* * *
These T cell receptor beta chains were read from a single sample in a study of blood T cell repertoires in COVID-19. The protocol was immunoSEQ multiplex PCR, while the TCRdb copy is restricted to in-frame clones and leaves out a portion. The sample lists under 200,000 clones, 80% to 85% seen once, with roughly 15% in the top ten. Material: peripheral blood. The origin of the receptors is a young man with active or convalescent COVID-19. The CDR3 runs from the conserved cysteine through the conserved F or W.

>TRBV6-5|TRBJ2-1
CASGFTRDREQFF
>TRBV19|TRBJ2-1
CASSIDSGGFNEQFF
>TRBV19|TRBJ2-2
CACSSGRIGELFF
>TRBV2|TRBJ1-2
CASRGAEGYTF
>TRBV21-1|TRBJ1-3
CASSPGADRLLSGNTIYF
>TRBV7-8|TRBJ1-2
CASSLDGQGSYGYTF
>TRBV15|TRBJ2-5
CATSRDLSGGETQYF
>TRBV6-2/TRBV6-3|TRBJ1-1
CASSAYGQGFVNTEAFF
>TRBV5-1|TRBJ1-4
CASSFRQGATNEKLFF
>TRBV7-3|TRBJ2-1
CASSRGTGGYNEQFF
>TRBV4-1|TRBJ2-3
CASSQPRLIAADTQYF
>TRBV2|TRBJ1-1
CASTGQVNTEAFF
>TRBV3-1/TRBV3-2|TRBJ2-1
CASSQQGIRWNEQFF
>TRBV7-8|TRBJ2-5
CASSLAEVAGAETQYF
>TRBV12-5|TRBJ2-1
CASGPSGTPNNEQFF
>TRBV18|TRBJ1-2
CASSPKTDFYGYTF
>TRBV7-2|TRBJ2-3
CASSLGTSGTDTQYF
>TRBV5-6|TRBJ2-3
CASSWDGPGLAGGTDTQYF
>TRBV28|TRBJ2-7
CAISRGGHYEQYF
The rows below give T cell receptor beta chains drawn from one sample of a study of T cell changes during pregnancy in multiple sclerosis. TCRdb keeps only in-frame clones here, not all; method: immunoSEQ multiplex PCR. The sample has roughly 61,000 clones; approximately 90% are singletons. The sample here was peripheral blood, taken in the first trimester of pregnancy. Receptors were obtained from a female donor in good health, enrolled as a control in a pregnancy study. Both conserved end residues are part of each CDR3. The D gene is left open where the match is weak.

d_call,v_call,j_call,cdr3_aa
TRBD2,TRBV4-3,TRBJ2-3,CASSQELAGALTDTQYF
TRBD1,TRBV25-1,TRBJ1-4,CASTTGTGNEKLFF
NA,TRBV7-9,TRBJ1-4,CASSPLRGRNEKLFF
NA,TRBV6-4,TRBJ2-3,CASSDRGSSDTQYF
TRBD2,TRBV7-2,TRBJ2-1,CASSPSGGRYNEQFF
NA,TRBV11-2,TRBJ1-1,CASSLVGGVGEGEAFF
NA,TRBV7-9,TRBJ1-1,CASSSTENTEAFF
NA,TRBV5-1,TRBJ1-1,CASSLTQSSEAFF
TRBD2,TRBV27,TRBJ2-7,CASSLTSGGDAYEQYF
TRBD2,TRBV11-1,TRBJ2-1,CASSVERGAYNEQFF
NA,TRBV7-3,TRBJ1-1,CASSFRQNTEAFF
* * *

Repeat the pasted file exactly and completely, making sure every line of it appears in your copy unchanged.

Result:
These T cell receptor beta chains were read from a single sample in a study of blood T cell repertoires in COVID-19. The protocol was immunoSEQ multiplex PCR, while the TCRdb copy is restricted to in-frame clones and leaves out a portion. The sample lists under 200,000 clones, 80% to 85% seen once, with roughly 15% in the top ten. Material: peripheral blood. The origin of the receptors is a young man with active or convalescent COVID-19. The CDR3 runs from the conserved cysteine through the conserved F or W.

>TRBV6-5|TRBJ2-1
CASGFTRDREQFF
>TRBV19|TRBJ2-1
CASSIDSGGFNEQFF
>TRBV19|TRBJ2-2
CACSSGRIGELFF
>TRBV2|TRBJ1-2
CASRGAEGYTF
>TRBV21-1|TRBJ1-3
CASSPGADRLLSGNTIYF
>TRBV7-8|TRBJ1-2
CASSLDGQGSYGYTF
>TRBV15|TRBJ2-5
CATSRDLSGGETQYF
>TRBV6-2/TRBV6-3|TRBJ1-1
CASSAYGQGFVNTEAFF
>TRBV5-1|TRBJ1-4
CASSFRQGATNEKLFF
>TRBV7-3|TRBJ2-1
CASSRGTGGYNEQFF
>TRBV4-1|TRBJ2-3
CASSQPRLIAADTQYF
>TRBV2|TRBJ1-1
CASTGQVNTEAFF
>TRBV3-1/TRBV3-2|TRBJ2-1
CASSQQGIRWNEQFF
>TRBV7-8|TRBJ2-5
CASSLAEVAGAETQYF
>TRBV12-5|TRBJ2-1
CASGPSGTPNNEQFF
>TRBV18|TRBJ1-2
CASSPKTDFYGYTF
>TRBV7-2|TRBJ2-3
CASSLGTSGTDTQYF
>TRBV5-6|TRBJ2-3
CASSWDGPGLAGGTDTQYF
>TRBV28|TRBJ2-7
CAISRGGHYEQYF
The rows below give T cell receptor beta chains drawn from one sample of a study of T cell changes during pregnancy in multiple sclerosis. TCRdb keeps only in-frame clones here, not all; method: immunoSEQ multiplex PCR. The sample has roughly 61,000 clones; approximately 90% are singletons. The sample here was peripheral blood, taken in the first trimester of pregnancy. Receptors were obtained from a female donor in good health, enrolled as a control in a pregnancy study. Both conserved end residues are part of each CDR3. The D gene is left open where the match is weak.

d_call,v_call,j_call,cdr3_aa
TRBD2,TRBV4-3,TRBJ2-3,CASSQELAGALTDTQYF
TRBD1,TRBV25-1,TRBJ1-4,CASTTGTGNEKLFF
NA,TRBV7-9,TRBJ1-4,CASSPLRGRNEKLFF
NA,TRBV6-4,TRBJ2-3,CASSDRGSSDTQYF
TRBD2,TRBV7-2,TRBJ2-1,CASSPSGGRYNEQFF
NA,TRBV11-2,TRBJ1-1,CASSLVGGVGEGEAFF
NA,TRBV7-9,TRBJ1-1,CASSSTENTEAFF
NA,TRBV5-1,TRBJ1-1,CASSLTQSSEAFF
TRBD2,TRBV27,TRBJ2-7,CASSLTSGGDAYEQYF
TRBD2,TRBV11-1,TRBJ2-1,CASSVERGAYNEQFF
NA,TRBV7-3,TRBJ1-1,CASSFRQNTEAFF